A brief guide to food in Israel.
Israeli cuisine is a unique hybrid that includes foods from the dozens of different countries. In addition to Arab foods, Jewish immigrants brought with them their native dishes from diverse areas of the world. Recipes from Eastern Europe, North Africa, Asia, Ethiopia, Mediterranean countries, Middle Eastern lands and other locales have all merged to create “Israeli cuisine.”
Having the chance to explore Israel’s cuisine is like receiving a casino sign up bonus bonanza. You never know what to expect, but you can expect that it’s going to be good.
Some highlights of the modern Israeli food scene:
Regardless of what you’re eating, Israelis don’t consider a meal complete unless it includes a nice smooth dish of hummos. The dish should, preferably, be topped with a swirl of olive oil, some garbanzo beans and a little bit of hot sauce to give it texture and some zing.
There are many differing opinions about where one can find the best hummos in Israel but almost everyone agrees that making good hummos is an art.
The top hummos restaurants take pride in preparing fresh hummos daily. They soak the garbanzo beans and then boil them until they’re soft. The garbanzo beans (sometimes, other types of legumes are used) are then mashed (most people use food processors these days but the best hummos is mashed manually) and mixed with high quality tehina (sesame seed butter).
Each hummos restaurant adds its own spices and herbs but the most common additions are lemon juice, salt and garlic. Everything is mixed until the hummos is smooth with a creamy consistency. The hummos is then dished out with warm olive oil and a sprinkling of parsley, paparika and, usually, a drop (or more, depending on one’s taste) of hot sauce.
Sometimes the hummos is served with a salad but the most popular way to eat a meal of hummos is with warm pita bread that one tears apart to dip into the hummos.
Shakshuka is a tasty dish that you can adapt for breakfast, lunch or dinner. It’s made with a rich tomato-based sauce that can be spicy or not and features eggs poached into the sauce. When prepared properly, the egg yolks are still runny, necessitating some good bread to soak up the sauce and yolks.
Shakshuka originates in North African and it’s a good idea to say something to the server if you’re not a fan of spicy dishes because real shakshuka aficionados generally add a healthy dose of hot red peppers to their sauce. Served with a salad and a crusty bread makes this dish a hearty meal, regardless of the time of day it’s served.
Israeli salad is one of the few Israeli dishes that didn’t immigrate with any of Israel’s ethnic populations but evolved in Israel. In its most basic form it is made up of finely chopped cucumbers and tomatoes but today, that has been expanded to include every type of vegetable possible.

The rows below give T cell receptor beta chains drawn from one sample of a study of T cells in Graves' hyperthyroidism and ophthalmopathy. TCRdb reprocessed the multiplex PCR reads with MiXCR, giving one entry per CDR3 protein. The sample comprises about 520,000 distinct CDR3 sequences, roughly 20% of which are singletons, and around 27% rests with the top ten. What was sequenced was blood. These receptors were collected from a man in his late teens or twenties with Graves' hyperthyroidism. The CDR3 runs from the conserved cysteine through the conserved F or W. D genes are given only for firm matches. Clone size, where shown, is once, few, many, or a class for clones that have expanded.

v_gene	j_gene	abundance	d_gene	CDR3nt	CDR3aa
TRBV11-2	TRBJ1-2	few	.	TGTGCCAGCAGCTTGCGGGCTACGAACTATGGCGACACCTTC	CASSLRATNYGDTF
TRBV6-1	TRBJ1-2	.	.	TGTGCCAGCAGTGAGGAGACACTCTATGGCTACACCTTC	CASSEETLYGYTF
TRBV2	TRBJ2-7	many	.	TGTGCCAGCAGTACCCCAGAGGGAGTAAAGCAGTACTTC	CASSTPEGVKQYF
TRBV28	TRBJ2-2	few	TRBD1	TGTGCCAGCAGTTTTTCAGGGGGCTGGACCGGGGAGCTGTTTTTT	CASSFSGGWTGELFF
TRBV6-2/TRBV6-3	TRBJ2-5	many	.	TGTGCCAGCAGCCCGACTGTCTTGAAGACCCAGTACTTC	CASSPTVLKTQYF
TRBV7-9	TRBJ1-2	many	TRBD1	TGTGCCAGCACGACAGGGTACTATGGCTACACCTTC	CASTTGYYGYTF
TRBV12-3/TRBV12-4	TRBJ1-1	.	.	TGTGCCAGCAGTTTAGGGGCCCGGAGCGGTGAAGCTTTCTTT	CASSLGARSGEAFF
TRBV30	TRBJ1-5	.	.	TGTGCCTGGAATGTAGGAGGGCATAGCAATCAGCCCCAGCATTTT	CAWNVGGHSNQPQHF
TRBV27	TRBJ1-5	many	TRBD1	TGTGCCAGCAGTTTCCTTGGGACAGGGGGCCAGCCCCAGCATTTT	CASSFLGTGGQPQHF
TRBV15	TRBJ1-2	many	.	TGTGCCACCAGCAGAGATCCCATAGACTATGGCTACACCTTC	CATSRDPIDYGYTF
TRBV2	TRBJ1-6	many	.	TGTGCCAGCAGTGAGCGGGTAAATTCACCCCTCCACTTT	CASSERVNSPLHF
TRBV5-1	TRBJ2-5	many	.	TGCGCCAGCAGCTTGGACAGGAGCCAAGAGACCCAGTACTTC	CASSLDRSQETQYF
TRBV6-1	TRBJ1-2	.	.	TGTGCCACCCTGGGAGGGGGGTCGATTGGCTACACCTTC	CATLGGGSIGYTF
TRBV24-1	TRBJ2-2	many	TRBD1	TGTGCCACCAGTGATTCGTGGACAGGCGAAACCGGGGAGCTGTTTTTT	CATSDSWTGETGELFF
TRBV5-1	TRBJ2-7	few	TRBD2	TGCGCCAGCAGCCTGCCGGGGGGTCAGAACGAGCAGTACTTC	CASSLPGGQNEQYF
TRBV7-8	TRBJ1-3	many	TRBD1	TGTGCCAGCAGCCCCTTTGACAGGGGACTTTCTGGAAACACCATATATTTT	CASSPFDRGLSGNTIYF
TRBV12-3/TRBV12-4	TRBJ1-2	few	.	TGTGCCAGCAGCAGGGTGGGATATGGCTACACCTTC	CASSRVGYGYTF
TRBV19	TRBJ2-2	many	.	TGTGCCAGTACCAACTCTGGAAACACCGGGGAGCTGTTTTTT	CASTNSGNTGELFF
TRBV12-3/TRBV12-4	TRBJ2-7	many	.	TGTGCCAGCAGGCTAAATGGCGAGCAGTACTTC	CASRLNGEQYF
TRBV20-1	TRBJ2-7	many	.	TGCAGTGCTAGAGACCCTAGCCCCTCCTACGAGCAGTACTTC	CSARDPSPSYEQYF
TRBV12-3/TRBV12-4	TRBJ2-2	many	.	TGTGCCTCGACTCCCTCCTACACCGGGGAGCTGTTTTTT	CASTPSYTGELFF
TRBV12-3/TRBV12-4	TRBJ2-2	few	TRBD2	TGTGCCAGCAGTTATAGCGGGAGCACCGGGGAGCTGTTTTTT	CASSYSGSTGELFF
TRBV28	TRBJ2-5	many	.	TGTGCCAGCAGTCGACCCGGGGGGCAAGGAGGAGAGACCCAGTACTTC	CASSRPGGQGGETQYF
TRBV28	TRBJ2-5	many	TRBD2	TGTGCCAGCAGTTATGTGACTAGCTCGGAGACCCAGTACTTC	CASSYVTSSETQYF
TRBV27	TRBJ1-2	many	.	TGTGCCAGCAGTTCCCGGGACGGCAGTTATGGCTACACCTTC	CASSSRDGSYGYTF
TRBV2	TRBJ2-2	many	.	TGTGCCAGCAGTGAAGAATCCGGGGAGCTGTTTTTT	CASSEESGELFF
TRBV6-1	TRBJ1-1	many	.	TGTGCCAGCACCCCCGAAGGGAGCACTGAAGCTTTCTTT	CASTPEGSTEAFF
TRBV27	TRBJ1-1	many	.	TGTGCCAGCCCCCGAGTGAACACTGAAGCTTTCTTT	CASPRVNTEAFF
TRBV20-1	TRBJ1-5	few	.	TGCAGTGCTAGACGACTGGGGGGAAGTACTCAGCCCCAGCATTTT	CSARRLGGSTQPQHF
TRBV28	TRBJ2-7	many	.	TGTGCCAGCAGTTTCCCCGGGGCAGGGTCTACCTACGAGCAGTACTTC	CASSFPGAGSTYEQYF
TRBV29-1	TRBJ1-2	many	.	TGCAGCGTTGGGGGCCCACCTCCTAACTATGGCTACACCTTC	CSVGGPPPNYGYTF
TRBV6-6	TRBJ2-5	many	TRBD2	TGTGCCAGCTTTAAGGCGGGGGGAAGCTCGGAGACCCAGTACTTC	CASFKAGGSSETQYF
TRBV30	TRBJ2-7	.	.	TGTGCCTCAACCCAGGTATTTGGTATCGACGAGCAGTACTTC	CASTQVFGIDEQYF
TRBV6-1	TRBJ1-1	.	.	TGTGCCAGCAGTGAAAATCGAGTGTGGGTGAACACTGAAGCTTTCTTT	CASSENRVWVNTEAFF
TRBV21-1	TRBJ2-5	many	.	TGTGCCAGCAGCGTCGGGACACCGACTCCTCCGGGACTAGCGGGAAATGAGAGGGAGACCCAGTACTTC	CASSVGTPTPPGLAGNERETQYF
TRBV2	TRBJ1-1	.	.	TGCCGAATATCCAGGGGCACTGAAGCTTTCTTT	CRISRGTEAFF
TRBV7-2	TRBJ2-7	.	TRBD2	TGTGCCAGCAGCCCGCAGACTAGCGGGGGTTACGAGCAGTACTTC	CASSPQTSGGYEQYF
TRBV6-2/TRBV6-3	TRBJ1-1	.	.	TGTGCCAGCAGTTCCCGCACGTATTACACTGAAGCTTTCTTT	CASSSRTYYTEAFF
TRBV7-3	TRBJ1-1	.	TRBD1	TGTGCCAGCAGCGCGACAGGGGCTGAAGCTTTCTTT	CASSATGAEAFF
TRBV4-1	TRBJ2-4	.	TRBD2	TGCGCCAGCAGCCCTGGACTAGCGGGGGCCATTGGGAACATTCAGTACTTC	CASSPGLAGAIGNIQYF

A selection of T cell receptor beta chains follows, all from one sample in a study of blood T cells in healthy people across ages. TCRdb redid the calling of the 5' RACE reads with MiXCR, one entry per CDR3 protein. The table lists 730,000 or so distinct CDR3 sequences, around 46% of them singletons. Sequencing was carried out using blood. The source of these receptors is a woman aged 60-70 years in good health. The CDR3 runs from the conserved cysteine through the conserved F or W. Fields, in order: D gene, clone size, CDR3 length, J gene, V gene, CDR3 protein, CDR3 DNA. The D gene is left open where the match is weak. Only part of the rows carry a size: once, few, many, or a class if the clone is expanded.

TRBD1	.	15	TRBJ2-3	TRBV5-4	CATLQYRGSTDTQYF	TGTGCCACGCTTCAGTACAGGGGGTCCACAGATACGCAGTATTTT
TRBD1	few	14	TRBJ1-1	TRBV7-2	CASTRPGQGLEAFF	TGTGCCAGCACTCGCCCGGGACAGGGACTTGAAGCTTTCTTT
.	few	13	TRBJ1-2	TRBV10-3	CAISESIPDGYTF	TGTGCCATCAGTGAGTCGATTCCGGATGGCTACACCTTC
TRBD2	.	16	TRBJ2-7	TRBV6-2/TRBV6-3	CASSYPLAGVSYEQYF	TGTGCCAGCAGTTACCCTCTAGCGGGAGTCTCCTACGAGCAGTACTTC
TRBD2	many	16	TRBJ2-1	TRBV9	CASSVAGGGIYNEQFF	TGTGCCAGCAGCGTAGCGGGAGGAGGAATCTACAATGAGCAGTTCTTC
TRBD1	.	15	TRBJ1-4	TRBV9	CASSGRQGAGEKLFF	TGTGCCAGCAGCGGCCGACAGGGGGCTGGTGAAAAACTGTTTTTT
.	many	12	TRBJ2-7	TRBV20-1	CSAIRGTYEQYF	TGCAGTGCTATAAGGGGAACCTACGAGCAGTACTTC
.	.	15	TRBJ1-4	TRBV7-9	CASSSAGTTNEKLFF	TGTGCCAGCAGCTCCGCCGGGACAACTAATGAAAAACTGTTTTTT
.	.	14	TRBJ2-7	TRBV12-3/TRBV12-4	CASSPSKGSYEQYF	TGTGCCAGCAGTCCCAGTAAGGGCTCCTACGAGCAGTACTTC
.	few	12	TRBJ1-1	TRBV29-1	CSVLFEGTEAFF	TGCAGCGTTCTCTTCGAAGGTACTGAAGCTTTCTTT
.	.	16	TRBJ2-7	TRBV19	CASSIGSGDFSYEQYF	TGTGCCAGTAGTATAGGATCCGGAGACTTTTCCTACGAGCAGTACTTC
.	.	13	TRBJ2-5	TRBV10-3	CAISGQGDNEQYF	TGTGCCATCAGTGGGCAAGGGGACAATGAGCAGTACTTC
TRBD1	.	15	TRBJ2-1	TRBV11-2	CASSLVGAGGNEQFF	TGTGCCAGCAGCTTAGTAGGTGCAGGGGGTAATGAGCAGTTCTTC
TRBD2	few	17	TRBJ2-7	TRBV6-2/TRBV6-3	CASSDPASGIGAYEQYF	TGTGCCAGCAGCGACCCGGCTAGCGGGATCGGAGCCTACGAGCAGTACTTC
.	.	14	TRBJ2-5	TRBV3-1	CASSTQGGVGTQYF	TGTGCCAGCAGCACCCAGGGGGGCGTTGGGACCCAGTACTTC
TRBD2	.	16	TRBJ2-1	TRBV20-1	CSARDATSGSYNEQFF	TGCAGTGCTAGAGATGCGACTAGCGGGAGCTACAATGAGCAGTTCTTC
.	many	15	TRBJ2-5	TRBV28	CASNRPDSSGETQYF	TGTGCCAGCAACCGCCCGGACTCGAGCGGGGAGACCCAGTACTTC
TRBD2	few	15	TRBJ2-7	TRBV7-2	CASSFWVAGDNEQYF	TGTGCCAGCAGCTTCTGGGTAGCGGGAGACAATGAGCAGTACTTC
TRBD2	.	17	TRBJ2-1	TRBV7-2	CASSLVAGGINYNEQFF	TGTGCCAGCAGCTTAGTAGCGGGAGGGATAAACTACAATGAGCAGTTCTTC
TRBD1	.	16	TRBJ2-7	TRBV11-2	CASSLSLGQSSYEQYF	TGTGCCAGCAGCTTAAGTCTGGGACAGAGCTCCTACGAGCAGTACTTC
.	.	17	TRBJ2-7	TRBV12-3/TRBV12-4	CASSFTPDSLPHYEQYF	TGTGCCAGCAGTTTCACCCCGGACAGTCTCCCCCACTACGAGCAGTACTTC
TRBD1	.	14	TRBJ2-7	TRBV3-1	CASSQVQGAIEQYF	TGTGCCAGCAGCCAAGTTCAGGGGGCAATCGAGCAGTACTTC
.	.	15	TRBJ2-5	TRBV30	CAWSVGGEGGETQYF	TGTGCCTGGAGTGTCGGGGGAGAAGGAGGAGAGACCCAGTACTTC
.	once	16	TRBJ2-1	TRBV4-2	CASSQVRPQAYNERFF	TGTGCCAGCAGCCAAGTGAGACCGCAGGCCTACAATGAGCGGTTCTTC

If you go into an Israeli hotel you’ll be treated to a smorgasborg of cut up vegetables which you combine to create your own Israeli salad. Carrots, roasted eggplant, peppers, grated beets, cabbage, kolarabi and other locally grown vegetables are laid out for you to build your salad.
Israeli salad is often topped by some cut up parsley and a healthy swirl of olive oil. Side dishes of tehina, hummos and olives are served along with healthy whole grain bread.
You can prepare baba ganush using eggplant that you bake in an oven or, for a real treat, you can roast the eggplant over a fire to get the special smoky flavor that such roasted eggplant delivers.
Either way, you want to cook the eggplant until it’s soft and runny in the middle. It helps to poke the eggplant with a fork in a few different spots so that the eggplant will soften faster and more evenly. When the eggplant is soft, split it open and scoop out the middle. If it’s well-cooked, you should be able to scoop out everything, leaving just the thin shell of the eggplant peel to throw away.
Mash the part that you’ve scooped out and add mayonnaise or, for a richer (and healthier) dish, tehina. Add salt and pepper and chopped parsley. Serve with a garnish of parsley and put out knives so that people can spread it on crackers or bread.
Kugels are not a specifically Israeli cuisine but they are ubiquitous to the Ashkanazi community that brought them to Israel from Eastern Europe. Kugels involve different types of vegetables which are mixed with eggs and other ingredients and served as side dishes with meat, fish or other main courses
For instance, a potato kugel involves grated potatoes, grated onions, eggs, salt and pepper. After mixing, the mixture is put out in a pan and baked till golden brown.
Carrot kugel is another popular side dish. This kugel is often prepared as a sweet dish with grated carrots, apples and sometimes, raisins and walnuts. Again, eggs are added along with brown sugar, cinnamon and cloves or nutmeg. The mixture is poured into a cake pan and baked.
Other kugel options include sweet potato kugel (mashed sweet potatoes, bread crumbs, eggs, brown sugar, cinnamon and cloves), and, for a savory kugel, zucchini kugel that is prepared with sauted sliced zucchini and diced onions, eggs, bread crumbs, salt, pepper, cumin and turmeric.
You can learn a lot about Israeli culture and society through Israeli cuisine. Plus, it’s really good!
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